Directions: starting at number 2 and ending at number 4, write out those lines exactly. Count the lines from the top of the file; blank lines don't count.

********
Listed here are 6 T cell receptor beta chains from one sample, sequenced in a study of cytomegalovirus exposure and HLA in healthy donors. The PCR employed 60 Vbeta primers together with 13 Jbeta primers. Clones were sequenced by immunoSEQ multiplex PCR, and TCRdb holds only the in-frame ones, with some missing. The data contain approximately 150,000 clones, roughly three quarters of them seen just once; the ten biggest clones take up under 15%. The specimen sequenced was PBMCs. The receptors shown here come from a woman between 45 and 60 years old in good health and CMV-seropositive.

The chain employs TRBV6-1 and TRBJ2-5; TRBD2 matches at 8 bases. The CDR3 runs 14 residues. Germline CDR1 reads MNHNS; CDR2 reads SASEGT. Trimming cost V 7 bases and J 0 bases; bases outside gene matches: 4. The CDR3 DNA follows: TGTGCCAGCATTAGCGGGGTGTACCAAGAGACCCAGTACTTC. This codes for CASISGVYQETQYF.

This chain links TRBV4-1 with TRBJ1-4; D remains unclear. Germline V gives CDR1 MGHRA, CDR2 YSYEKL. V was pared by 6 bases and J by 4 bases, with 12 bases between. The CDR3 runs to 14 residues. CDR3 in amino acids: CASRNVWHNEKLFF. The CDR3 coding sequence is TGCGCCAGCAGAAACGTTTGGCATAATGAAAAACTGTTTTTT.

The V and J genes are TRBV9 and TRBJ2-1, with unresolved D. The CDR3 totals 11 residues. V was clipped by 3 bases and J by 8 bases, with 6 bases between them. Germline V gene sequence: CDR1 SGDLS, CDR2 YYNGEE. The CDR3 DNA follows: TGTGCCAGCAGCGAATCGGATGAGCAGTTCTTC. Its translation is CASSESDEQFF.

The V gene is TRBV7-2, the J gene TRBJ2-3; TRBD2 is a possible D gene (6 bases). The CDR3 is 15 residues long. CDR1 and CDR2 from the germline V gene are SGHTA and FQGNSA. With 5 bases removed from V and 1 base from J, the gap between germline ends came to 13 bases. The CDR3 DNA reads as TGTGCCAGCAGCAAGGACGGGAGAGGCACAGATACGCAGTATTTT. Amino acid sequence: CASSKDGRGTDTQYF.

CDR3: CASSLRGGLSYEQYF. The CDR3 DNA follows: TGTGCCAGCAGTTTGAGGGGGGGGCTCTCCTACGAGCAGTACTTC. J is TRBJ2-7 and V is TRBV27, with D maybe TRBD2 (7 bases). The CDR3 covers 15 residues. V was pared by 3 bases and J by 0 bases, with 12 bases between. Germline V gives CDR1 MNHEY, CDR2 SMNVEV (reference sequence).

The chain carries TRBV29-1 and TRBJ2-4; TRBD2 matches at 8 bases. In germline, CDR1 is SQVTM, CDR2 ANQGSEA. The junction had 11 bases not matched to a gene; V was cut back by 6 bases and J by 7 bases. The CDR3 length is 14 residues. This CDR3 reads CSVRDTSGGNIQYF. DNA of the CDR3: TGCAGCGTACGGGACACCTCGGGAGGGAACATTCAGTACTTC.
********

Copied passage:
The chain employs TRBV6-1 and TRBJ2-5; TRBD2 matches at 8 bases. The CDR3 runs 14 residues. Germline CDR1 reads MNHNS; CDR2 reads SASEGT. Trimming cost V 7 bases and J 0 bases; bases outside gene matches: 4. The CDR3 DNA follows: TGTGCCAGCATTAGCGGGGTGTACCAAGAGACCCAGTACTTC. This codes for CASISGVYQETQYF.

This chain links TRBV4-1 with TRBJ1-4; D remains unclear. Germline V gives CDR1 MGHRA, CDR2 YSYEKL. V was pared by 6 bases and J by 4 bases, with 12 bases between. The CDR3 runs to 14 residues. CDR3 in amino acids: CASRNVWHNEKLFF. The CDR3 coding sequence is TGCGCCAGCAGAAACGTTTGGCATAATGAAAAACTGTTTTTT.

The V and J genes are TRBV9 and TRBJ2-1, with unresolved D. The CDR3 totals 11 residues. V was clipped by 3 bases and J by 8 bases, with 6 bases between them. Germline V gene sequence: CDR1 SGDLS, CDR2 YYNGEE. The CDR3 DNA follows: TGTGCCAGCAGCGAATCGGATGAGCAGTTCTTC. Its translation is CASSESDEQFF.